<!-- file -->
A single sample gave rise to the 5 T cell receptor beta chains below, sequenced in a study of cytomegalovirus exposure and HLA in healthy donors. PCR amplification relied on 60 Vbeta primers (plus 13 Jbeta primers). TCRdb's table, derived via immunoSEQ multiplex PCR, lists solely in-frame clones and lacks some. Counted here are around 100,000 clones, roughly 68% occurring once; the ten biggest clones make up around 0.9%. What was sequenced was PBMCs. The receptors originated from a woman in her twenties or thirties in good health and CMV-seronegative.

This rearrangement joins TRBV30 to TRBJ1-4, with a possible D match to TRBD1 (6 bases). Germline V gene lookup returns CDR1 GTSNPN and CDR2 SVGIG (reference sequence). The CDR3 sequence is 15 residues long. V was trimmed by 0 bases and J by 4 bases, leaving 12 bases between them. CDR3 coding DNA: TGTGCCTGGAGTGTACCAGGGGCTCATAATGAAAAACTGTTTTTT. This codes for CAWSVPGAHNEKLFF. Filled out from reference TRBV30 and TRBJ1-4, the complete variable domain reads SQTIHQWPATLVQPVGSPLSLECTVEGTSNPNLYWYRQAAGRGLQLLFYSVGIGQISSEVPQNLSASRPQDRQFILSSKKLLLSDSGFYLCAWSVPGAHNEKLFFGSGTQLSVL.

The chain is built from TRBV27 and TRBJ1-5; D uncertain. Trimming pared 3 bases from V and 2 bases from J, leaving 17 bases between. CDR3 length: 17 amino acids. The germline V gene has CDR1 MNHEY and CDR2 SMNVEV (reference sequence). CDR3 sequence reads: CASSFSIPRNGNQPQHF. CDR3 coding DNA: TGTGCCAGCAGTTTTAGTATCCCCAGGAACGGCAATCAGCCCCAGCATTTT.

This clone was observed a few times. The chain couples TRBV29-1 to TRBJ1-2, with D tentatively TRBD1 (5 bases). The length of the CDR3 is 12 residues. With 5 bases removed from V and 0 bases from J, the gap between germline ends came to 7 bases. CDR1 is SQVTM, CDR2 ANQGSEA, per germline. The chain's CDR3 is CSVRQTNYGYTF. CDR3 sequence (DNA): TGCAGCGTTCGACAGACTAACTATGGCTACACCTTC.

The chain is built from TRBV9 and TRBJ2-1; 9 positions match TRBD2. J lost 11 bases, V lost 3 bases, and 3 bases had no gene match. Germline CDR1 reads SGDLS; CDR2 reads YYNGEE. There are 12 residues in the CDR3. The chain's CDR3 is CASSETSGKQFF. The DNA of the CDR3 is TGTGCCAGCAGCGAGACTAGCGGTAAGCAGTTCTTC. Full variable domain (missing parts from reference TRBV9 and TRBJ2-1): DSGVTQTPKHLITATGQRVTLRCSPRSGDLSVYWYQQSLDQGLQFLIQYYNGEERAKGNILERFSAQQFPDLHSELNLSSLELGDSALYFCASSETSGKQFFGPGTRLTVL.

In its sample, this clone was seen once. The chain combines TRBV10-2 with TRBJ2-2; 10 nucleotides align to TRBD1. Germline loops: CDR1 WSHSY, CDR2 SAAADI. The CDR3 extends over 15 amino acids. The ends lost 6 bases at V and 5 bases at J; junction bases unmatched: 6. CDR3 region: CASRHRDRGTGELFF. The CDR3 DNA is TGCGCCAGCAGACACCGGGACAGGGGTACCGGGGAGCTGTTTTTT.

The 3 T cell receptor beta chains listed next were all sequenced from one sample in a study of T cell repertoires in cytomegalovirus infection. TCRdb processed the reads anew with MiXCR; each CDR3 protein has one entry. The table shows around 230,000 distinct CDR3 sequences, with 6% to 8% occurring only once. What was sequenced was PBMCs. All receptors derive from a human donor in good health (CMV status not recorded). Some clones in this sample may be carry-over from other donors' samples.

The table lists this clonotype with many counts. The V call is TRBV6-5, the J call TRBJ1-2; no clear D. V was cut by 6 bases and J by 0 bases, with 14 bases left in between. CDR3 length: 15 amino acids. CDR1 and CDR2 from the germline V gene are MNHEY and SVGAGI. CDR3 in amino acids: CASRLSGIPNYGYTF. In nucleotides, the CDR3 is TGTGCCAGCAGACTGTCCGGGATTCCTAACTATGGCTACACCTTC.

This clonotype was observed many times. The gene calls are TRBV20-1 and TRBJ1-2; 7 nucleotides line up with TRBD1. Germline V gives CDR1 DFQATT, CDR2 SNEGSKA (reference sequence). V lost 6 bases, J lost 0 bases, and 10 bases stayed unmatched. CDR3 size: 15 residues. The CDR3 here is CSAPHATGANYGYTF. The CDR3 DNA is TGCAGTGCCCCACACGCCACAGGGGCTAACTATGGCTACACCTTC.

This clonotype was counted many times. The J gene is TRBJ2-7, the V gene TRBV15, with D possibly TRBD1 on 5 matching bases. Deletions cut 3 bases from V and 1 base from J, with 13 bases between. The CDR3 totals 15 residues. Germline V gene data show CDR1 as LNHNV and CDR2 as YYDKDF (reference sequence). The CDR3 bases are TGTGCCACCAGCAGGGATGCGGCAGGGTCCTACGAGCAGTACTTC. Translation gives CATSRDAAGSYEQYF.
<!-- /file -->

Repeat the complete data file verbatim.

A single sample gave rise to the 5 T cell receptor beta chains below, sequenced in a study of cytomegalovirus exposure and HLA in healthy donors. PCR amplification relied on 60 Vbeta primers (plus 13 Jbeta primers). TCRdb's table, derived via immunoSEQ multiplex PCR, lists solely in-frame clones and lacks some. Counted here are around 100,000 clones, roughly 68% occurring once; the ten biggest clones make up around 0.9%. What was sequenced was PBMCs. The receptors originated from a woman in her twenties or thirties in good health and CMV-seronegative.

This rearrangement joins TRBV30 to TRBJ1-4, with a possible D match to TRBD1 (6 bases). Germline V gene lookup returns CDR1 GTSNPN and CDR2 SVGIG (reference sequence). The CDR3 sequence is 15 residues long. V was trimmed by 0 bases and J by 4 bases, leaving 12 bases between them. CDR3 coding DNA: TGTGCCTGGAGTGTACCAGGGGCTCATAATGAAAAACTGTTTTTT. This codes for CAWSVPGAHNEKLFF. Filled out from reference TRBV30 and TRBJ1-4, the complete variable domain reads SQTIHQWPATLVQPVGSPLSLECTVEGTSNPNLYWYRQAAGRGLQLLFYSVGIGQISSEVPQNLSASRPQDRQFILSSKKLLLSDSGFYLCAWSVPGAHNEKLFFGSGTQLSVL.

The chain is built from TRBV27 and TRBJ1-5; D uncertain. Trimming pared 3 bases from V and 2 bases from J, leaving 17 bases between. CDR3 length: 17 amino acids. The germline V gene has CDR1 MNHEY and CDR2 SMNVEV (reference sequence). CDR3 sequence reads: CASSFSIPRNGNQPQHF. CDR3 coding DNA: TGTGCCAGCAGTTTTAGTATCCCCAGGAACGGCAATCAGCCCCAGCATTTT.

This clone was observed a few times. The chain couples TRBV29-1 to TRBJ1-2, with D tentatively TRBD1 (5 bases). The length of the CDR3 is 12 residues. With 5 bases removed from V and 0 bases from J, the gap between germline ends came to 7 bases. CDR1 is SQVTM, CDR2 ANQGSEA, per germline. The chain's CDR3 is CSVRQTNYGYTF. CDR3 sequence (DNA): TGCAGCGTTCGACAGACTAACTATGGCTACACCTTC.

The chain is built from TRBV9 and TRBJ2-1; 9 positions match TRBD2. J lost 11 bases, V lost 3 bases, and 3 bases had no gene match. Germline CDR1 reads SGDLS; CDR2 reads YYNGEE. There are 12 residues in the CDR3. The chain's CDR3 is CASSETSGKQFF. The DNA of the CDR3 is TGTGCCAGCAGCGAGACTAGCGGTAAGCAGTTCTTC. Full variable domain (missing parts from reference TRBV9 and TRBJ2-1): DSGVTQTPKHLITATGQRVTLRCSPRSGDLSVYWYQQSLDQGLQFLIQYYNGEERAKGNILERFSAQQFPDLHSELNLSSLELGDSALYFCASSETSGKQFFGPGTRLTVL.

In its sample, this clone was seen once. The chain combines TRBV10-2 with TRBJ2-2; 10 nucleotides align to TRBD1. Germline loops: CDR1 WSHSY, CDR2 SAAADI. The CDR3 extends over 15 amino acids. The ends lost 6 bases at V and 5 bases at J; junction bases unmatched: 6. CDR3 region: CASRHRDRGTGELFF. The CDR3 DNA is TGCGCCAGCAGACACCGGGACAGGGGTACCGGGGAGCTGTTTTTT.

The 3 T cell receptor beta chains listed next were all sequenced from one sample in a study of T cell repertoires in cytomegalovirus infection. TCRdb processed the reads anew with MiXCR; each CDR3 protein has one entry. The table shows around 230,000 distinct CDR3 sequences, with 6% to 8% occurring only once. What was sequenced was PBMCs. All receptors derive from a human donor in good health (CMV status not recorded). Some clones in this sample may be carry-over from other donors' samples.

The table lists this clonotype with many counts. The V call is TRBV6-5, the J call TRBJ1-2; no clear D. V was cut by 6 bases and J by 0 bases, with 14 bases left in between. CDR3 length: 15 amino acids. CDR1 and CDR2 from the germline V gene are MNHEY and SVGAGI. CDR3 in amino acids: CASRLSGIPNYGYTF. In nucleotides, the CDR3 is TGTGCCAGCAGACTGTCCGGGATTCCTAACTATGGCTACACCTTC.

This clonotype was observed many times. The gene calls are TRBV20-1 and TRBJ1-2; 7 nucleotides line up with TRBD1. Germline V gives CDR1 DFQATT, CDR2 SNEGSKA (reference sequence). V lost 6 bases, J lost 0 bases, and 10 bases stayed unmatched. CDR3 size: 15 residues. The CDR3 here is CSAPHATGANYGYTF. The CDR3 DNA is TGCAGTGCCCCACACGCCACAGGGGCTAACTATGGCTACACCTTC.

This clonotype was counted many times. The J gene is TRBJ2-7, the V gene TRBV15, with D possibly TRBD1 on 5 matching bases. Deletions cut 3 bases from V and 1 base from J, with 13 bases between. The CDR3 totals 15 residues. Germline V gene data show CDR1 as LNHNV and CDR2 as YYDKDF (reference sequence). The CDR3 bases are TGTGCCACCAGCAGGGATGCGGCAGGGTCCTACGAGCAGTACTTC. Translation gives CATSRDAAGSYEQYF.